Air fryers are hailed by many as a healthy way to prepare quick meals.
The kitchen gadget uses about half the energy of a regular stove, making it a bit of a money-saving hack.
And despite its name, it doesn’t actually fry food.
It simply restores the crispiness of fried foods without the need for additional fat.
Some now fear that the small stoves could be hazardous to health.
However, the research surrounding the popular deep fryers is still very limited.
An NHS doctor has revealed how dangerous air fryers are and when exactly they can become a hazard.
post on tiktok, dr Karan Rajan On the whole, using air fryers is fine — as long as you use them properly.
Like non-stick pans, air fryers are coated in polyfluoroalkyl substances (PFAS), also known as “forever chemicals,” he explained.
The toxic substances are found in drinking water and other everyday products such as food packaging, carpets, furniture and contact lenses.
According to the International Agency for Research on Cancerthe chemicals may be linked to some types of cancer, including endometrial, ovarian, pancreatic, breast and throat cancer.
dr Karan said, “It’s only really a problem if the air fryer is damaged.”
“As long as you’re not planning on eating the liner of your air fryer, you’re fine.”
You should try to minimize damage and scratches to your fryer’s non-stick coating to prevent the chemicals from leaching into your food.
When cleaning or collecting food from your cooking appliance, avoid using abrasive tools and use wooden or silicone utensils and liners.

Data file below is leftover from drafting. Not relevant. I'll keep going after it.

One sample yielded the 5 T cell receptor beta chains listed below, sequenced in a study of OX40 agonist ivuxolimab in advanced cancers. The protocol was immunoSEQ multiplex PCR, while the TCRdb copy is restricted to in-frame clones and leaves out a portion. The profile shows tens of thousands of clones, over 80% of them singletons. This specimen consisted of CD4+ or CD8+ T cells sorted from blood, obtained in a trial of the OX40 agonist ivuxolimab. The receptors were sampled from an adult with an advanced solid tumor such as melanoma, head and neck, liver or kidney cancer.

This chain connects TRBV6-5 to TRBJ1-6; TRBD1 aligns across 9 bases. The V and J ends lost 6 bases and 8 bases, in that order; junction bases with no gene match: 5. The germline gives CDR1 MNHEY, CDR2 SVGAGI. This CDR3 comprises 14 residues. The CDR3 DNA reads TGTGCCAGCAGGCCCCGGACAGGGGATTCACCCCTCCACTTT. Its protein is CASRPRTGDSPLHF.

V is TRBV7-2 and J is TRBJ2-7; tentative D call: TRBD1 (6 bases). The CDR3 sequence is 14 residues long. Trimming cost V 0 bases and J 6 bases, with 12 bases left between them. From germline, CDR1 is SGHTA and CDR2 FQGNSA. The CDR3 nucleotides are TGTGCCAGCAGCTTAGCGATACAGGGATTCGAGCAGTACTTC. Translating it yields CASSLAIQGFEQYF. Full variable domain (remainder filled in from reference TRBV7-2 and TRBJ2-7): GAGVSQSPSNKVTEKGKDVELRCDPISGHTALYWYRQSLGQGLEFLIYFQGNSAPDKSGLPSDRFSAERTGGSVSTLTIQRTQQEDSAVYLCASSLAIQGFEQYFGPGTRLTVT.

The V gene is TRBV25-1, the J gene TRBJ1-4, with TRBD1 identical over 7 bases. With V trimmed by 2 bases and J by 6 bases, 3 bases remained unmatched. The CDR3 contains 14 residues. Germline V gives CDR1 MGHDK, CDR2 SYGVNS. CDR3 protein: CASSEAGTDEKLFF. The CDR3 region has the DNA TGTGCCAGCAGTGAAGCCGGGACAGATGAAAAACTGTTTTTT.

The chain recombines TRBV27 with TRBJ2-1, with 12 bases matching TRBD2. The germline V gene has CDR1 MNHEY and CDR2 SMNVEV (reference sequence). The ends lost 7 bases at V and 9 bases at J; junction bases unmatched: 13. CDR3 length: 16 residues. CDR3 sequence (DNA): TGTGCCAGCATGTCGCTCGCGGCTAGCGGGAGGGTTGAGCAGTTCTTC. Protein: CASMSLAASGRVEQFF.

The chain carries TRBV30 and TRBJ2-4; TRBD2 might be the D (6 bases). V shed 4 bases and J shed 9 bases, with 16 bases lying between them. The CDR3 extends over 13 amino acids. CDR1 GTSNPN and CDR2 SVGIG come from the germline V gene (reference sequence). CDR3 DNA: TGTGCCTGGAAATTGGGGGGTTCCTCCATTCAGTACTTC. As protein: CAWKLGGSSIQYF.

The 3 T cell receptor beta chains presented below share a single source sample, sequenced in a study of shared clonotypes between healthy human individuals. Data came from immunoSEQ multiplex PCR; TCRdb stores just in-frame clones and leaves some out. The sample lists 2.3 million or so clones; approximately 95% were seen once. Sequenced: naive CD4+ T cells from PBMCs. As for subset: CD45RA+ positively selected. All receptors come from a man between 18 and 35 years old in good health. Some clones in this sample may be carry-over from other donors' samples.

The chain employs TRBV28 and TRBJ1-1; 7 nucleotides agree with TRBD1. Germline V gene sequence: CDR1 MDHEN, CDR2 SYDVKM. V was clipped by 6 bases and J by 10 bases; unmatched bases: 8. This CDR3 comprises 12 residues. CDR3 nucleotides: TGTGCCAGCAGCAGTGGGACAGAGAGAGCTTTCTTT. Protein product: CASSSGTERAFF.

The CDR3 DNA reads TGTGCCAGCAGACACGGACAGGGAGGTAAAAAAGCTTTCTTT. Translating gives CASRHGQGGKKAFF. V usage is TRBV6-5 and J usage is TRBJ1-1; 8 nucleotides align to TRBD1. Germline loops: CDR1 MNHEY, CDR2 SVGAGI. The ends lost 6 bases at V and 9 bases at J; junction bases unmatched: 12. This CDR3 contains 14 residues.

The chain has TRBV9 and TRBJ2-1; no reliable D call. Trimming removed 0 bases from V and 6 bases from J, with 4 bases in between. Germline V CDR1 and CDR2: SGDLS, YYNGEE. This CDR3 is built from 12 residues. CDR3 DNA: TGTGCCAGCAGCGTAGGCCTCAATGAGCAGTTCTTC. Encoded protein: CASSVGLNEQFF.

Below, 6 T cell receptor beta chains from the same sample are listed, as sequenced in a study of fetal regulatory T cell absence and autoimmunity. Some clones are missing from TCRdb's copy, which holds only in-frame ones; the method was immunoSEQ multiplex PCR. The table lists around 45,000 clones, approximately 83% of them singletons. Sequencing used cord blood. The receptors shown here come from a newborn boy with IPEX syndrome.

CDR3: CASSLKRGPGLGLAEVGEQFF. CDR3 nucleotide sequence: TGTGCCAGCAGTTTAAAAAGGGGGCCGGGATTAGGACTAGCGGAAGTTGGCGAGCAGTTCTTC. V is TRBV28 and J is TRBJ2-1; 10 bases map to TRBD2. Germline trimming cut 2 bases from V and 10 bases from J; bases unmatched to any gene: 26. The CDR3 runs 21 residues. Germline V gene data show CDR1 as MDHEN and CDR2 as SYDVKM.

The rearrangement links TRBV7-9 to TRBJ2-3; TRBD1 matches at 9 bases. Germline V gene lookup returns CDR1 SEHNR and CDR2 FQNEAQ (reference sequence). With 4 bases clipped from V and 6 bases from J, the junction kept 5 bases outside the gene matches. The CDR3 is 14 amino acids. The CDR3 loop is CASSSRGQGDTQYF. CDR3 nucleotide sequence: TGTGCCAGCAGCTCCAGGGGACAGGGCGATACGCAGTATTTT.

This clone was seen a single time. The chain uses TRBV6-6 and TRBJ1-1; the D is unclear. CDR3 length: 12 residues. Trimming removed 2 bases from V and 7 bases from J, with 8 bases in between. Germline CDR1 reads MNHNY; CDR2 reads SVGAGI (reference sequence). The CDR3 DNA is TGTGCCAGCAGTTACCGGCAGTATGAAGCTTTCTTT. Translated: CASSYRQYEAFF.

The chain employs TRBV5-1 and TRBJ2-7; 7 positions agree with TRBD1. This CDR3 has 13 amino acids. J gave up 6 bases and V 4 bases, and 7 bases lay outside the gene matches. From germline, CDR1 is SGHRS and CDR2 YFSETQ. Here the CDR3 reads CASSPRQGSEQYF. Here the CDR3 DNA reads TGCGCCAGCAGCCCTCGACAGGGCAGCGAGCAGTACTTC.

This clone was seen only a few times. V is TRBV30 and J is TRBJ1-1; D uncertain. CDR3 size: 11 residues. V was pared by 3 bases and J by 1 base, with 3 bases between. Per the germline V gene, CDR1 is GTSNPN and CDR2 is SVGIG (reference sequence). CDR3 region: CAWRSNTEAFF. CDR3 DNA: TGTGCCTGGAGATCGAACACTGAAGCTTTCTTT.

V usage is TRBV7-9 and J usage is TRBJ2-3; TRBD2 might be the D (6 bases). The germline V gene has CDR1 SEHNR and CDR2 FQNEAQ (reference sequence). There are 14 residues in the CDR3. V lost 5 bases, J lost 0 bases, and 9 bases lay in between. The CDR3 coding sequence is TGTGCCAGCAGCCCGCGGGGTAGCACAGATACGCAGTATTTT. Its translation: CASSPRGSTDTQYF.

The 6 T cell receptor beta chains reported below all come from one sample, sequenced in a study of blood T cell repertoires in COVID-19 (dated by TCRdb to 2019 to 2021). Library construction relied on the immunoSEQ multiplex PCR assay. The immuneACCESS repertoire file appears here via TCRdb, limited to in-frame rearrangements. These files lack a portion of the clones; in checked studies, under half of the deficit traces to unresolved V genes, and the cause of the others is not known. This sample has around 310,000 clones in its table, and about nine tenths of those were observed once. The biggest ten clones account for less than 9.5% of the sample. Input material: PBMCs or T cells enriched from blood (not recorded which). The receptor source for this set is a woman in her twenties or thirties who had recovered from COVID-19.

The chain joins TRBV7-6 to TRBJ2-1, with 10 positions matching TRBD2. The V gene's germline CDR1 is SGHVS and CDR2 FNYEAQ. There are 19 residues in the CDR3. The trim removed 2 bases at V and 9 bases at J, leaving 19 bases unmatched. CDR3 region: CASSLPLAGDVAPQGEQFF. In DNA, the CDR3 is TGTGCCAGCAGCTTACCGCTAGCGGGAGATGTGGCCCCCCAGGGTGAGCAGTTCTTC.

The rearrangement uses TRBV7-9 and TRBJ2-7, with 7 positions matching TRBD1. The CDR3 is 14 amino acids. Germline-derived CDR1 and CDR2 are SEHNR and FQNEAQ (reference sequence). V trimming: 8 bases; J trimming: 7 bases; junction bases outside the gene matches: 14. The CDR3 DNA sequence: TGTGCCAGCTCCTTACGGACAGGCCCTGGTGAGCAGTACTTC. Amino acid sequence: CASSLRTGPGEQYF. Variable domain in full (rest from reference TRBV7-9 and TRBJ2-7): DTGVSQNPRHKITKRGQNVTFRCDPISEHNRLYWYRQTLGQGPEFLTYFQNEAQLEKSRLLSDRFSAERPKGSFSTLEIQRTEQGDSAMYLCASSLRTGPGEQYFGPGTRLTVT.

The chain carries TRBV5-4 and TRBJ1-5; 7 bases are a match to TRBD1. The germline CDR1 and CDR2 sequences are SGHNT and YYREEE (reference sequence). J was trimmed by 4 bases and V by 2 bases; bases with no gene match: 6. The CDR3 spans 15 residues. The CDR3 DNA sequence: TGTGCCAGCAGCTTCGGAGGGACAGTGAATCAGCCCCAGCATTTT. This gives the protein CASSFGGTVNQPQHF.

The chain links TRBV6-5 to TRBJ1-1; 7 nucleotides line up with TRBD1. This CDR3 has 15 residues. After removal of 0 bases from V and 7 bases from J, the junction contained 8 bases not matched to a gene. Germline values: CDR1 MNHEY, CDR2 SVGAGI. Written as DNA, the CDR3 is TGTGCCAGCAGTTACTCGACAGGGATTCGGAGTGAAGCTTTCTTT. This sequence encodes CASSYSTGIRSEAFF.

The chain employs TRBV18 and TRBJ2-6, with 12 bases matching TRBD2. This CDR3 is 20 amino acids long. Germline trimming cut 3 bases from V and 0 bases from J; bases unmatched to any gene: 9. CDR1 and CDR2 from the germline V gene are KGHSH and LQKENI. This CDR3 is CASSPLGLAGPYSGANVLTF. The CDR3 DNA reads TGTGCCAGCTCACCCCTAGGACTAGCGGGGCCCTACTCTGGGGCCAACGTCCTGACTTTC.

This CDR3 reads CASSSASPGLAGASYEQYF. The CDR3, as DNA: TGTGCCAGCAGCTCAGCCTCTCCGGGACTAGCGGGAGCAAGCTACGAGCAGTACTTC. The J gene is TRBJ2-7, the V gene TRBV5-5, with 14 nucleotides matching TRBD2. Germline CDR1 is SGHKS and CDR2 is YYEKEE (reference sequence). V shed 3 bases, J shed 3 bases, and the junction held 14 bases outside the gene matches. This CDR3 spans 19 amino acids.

“And if you’re really concerned about the nonstick coating, you can use a ceramic or stainless steel air fryer,” he said.
How do air fryers work?
The device works a bit like a convection oven.
A heating element generates hot air, which is then circulated around the food by a fan.
The vegetables or meat placed inside are held in the basket, allowing the hot air to cook the food from all sides.
Using an air fryer, as opposed to traditional deep frying, means you can get your food crispy and browned without having to use a lot of oil – although you can use something to prevent your food from sticking.
Doctors had previously told The Sun that hot air fryers could actually be good for people’s health.
dr Rachel Ward, a GP at Woodlands Medical Center in Didcot, said one of her “key concerns” at the moment is that patients cannot afford to heat their homes and eat well due to the cost of living crisis.
“An air fryer offers an energy-efficient way of preparing food, so that’s a positive,” she explained.
“It also uses far less fat than frying, which is an obvious health benefit.”
Meanwhile dr. Sarah Jarvis, General Practitioner and Clinical Consultant patient infosaid Air fryers can help people lose or control their weight.
“The theory The advantage of hot air fryers is that they provide the flavor and crispiness of food with up to 75 percent less oil and therefore fewer calories.”